relatives of subjects with HPA underwent VEPs as a reference group for the visual function. The study protocol was approved by the local Ethical Committee, and parents gave written informed consent at recruitment. Dietary intakes were calculated through a weighed food diary of 3 days for children in the non-HPA reference group and by means of the individual dietary schedules (precisely indicating the daily amounts of allowed low-Phe foods and formulas) for children with HPA. The intakes of macronutrients and individual fatty acids were derived from the Italian Food composition tables.12 The LCPUFA content was not available for some foods in these tables and were therefore drawn from a source13 including data of various agriculture handbooks issued by the U.S. Department of Agriculture in the 1980-1990 period (USDA Human Nutrition Information Service, Washington, DC). The lipid supplements were provided by SHS International Ltd (Liverpool, UK). The supplements were presented in gelatin capsules containing 500 mg oil per capsule. The test capsules supplied 26% FA as LCPUFA and contained equivalent amounts (approximately 13%) of polyunsaturated FA of both the n-6 and n-3 series immediately beyond the rate limiting step (delta-6-desatura505

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THE JOURNAL OF PEDIATRICS OCTOBER 2000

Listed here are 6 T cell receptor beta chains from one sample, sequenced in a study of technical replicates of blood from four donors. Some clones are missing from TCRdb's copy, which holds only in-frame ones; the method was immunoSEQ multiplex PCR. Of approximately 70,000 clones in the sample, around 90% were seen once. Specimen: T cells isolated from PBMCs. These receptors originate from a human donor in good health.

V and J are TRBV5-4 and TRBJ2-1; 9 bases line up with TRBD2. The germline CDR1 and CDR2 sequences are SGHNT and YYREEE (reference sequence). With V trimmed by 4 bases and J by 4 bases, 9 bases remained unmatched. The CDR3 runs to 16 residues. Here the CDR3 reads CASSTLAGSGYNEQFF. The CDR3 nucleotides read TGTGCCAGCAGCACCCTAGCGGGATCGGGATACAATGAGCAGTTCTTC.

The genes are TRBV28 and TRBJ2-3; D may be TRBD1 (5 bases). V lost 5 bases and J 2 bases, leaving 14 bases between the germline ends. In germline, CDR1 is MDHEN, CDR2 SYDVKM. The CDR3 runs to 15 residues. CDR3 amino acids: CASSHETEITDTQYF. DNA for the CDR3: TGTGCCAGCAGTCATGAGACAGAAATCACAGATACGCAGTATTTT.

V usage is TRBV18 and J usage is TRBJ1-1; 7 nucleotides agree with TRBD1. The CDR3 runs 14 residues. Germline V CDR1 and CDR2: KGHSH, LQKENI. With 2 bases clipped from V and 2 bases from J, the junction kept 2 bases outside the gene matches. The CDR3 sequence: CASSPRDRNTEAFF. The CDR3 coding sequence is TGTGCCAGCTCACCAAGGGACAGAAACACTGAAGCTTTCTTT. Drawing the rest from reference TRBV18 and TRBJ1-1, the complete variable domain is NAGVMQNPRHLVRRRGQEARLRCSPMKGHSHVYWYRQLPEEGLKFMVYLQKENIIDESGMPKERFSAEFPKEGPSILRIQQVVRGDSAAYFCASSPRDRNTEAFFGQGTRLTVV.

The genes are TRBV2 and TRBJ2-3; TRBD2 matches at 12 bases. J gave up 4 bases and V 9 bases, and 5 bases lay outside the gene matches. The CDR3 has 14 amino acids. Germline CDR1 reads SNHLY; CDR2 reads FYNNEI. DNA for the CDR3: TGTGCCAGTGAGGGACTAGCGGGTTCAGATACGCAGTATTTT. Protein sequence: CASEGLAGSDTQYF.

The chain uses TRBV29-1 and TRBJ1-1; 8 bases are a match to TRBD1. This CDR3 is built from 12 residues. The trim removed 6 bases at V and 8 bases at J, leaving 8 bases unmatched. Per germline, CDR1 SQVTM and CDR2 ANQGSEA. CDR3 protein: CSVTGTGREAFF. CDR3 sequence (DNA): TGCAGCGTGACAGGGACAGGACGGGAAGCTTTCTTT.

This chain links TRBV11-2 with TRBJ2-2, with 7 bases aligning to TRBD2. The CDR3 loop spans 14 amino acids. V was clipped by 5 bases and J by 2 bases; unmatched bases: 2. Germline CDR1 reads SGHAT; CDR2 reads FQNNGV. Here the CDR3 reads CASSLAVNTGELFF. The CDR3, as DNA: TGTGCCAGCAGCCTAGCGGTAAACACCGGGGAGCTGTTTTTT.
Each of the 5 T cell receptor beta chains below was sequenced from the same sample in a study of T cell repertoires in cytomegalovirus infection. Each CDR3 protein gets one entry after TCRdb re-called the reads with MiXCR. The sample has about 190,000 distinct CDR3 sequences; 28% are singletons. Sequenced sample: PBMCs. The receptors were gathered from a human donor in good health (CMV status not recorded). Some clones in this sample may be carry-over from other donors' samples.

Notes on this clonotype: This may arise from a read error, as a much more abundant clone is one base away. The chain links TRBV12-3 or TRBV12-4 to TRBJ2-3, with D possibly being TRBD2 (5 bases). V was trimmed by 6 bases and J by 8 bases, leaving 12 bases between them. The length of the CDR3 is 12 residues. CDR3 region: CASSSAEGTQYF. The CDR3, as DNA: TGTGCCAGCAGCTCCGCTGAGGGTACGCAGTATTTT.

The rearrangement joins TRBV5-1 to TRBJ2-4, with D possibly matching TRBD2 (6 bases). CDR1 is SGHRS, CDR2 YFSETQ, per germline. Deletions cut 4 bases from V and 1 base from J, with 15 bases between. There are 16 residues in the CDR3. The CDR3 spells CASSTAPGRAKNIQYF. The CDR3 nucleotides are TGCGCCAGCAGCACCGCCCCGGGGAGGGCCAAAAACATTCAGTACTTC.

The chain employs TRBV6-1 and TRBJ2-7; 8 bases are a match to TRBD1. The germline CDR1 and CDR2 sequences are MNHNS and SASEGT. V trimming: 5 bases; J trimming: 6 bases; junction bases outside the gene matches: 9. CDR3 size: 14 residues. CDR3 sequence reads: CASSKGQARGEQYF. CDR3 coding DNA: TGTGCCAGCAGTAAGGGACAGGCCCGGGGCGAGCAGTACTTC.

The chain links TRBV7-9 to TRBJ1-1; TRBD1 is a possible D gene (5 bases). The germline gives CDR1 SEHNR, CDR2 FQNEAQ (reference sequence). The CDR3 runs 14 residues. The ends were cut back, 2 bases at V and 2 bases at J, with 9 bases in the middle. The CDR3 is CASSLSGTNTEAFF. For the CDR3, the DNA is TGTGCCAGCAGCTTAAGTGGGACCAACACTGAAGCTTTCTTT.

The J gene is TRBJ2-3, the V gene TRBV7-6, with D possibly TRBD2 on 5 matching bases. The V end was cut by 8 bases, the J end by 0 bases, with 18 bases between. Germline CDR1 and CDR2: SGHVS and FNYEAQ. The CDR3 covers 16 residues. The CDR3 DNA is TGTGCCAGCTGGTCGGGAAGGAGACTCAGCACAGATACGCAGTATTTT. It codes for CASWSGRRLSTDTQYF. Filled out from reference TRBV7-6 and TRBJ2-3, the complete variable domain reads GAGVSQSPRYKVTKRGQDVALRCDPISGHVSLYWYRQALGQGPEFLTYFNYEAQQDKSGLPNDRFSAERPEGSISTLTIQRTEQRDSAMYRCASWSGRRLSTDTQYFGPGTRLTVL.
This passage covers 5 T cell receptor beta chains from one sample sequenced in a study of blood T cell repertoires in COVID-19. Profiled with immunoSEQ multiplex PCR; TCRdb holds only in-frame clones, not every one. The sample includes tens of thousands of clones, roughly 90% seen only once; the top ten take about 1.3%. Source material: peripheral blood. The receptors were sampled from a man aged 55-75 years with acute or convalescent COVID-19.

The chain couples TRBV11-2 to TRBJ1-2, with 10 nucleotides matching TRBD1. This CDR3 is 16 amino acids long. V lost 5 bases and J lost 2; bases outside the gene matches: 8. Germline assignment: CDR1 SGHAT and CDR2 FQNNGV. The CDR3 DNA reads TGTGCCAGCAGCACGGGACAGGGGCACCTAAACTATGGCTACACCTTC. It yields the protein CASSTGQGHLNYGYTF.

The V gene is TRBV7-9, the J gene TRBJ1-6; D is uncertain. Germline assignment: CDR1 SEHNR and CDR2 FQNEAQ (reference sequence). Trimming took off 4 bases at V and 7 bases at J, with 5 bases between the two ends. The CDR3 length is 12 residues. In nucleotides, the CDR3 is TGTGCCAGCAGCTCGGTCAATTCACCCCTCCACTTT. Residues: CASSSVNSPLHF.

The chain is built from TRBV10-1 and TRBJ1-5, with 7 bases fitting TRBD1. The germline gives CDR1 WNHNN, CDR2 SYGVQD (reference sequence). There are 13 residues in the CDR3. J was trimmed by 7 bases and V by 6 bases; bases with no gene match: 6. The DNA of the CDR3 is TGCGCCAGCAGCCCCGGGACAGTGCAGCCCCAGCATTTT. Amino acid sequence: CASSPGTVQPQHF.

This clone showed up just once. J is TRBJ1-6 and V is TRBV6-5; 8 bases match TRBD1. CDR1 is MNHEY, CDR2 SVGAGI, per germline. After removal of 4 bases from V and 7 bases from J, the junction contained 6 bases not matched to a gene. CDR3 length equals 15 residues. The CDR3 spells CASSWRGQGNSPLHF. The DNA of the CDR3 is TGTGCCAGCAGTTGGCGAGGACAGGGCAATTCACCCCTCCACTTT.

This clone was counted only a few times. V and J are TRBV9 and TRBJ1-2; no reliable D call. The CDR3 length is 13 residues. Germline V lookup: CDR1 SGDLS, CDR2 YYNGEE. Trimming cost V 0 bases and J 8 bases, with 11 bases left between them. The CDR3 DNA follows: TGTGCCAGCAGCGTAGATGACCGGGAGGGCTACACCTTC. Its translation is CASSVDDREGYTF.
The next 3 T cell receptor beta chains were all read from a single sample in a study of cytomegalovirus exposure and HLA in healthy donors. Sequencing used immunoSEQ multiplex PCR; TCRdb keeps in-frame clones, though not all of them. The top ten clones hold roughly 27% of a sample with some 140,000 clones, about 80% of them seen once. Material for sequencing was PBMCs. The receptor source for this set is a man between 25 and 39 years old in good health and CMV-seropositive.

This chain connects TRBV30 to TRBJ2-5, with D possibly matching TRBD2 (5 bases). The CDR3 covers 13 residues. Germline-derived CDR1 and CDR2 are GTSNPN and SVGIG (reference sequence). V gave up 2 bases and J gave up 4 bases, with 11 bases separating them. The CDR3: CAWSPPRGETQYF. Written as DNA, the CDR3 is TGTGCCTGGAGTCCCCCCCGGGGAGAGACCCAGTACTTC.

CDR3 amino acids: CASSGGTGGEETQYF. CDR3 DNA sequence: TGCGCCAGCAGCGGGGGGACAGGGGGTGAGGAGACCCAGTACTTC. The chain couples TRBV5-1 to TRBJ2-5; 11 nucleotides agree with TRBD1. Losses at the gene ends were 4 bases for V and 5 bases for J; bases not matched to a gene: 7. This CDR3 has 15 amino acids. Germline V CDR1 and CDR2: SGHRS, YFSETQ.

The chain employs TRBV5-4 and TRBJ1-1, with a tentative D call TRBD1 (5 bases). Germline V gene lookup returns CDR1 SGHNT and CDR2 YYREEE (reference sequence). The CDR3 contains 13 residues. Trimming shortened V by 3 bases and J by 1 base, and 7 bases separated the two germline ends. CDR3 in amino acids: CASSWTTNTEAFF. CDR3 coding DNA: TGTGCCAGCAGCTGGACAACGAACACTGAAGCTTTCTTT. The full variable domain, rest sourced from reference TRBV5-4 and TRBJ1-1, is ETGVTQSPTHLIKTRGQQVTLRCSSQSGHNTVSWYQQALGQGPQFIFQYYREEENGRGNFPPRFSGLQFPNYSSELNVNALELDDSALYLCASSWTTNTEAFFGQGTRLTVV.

Table II. Daily nutrient intakes in reference and HPA groups (mean ± SD)

Energy (total kcal) Weight (kg) Kcal/kg Protein (%) Animal/total protein Carbohydrate (%) Lipid (%) Saturated% Monounsaturated (%) Polyunsaturated (%) Linoleic acid (%) α-Linolenic acid (%) AA (mg/d) DHA (mg/d) Cholesterol (mg/d)

Reference (n = 18)

HPA (n = 20)

P value*

2037 ± 398 28 ± 6 74 ± 13 14 ± 1 1.8 ± 0.5 56 ± 5 30 ± 4 12 ± 2 11 ± 2 4±1 3.2 ± 0.3 0.4 ± 0.1 202 ± 32 141 ± 54 307 ± 59

2000 ± 359 31 ± 7 65 ± 14 10 ± 2 0.07 ± 0.02 62 ± 3 27 ± 2 6±1 13 ± 1 6±1 5.2 ± 1.0 0.5 ± 0.05 12 ± 2 — 31 ± 6

0.88 .09 .07 <.001† <.001† .001† .04† <.001† <.001† <.001† <.001† <.001† <.001† <.001†

*Mann-Whitney test. †Statistical significance.

tion) for LCPUFA synthesis. The LCPUFA profile used in this study was specifically developed to raise DHA in circulating lipids to a physiological range without affecting AA levels to prevent possible untoward effects on growth and eicosanoid metabolism.14,15 The control group received an equivalent fat dose without LCPUFA used as placebo (Table I). The daily dosage of the supplement (approximately 1 capsule per 4 kg body weight) was calculated to provide 0.3% to 0.5% of the daily energy requirements as LCPUFA (supplemented group) according to expert advice for healthy subjects of 0.27% energy from n-3 LCPUFA per day.16 Based on these assumptions, a 30-kg 9year-old child with HPA would have taken 7 daily capsules, equivalent to 472 mg/d as n-3 LCPUFA (DHA, 280 mg, and EPA, 192 mg), equivalent to 4.3 kcal, that is, 0.26% of the lower limit of the recommended range of energy intake for age.17 After lipid extraction was performed according to Folch et al, 18 erythrocyte phosphatidylcholine and phosphatidylethanolamine were separated as described previously,19 and the composition of FA methyl esters 506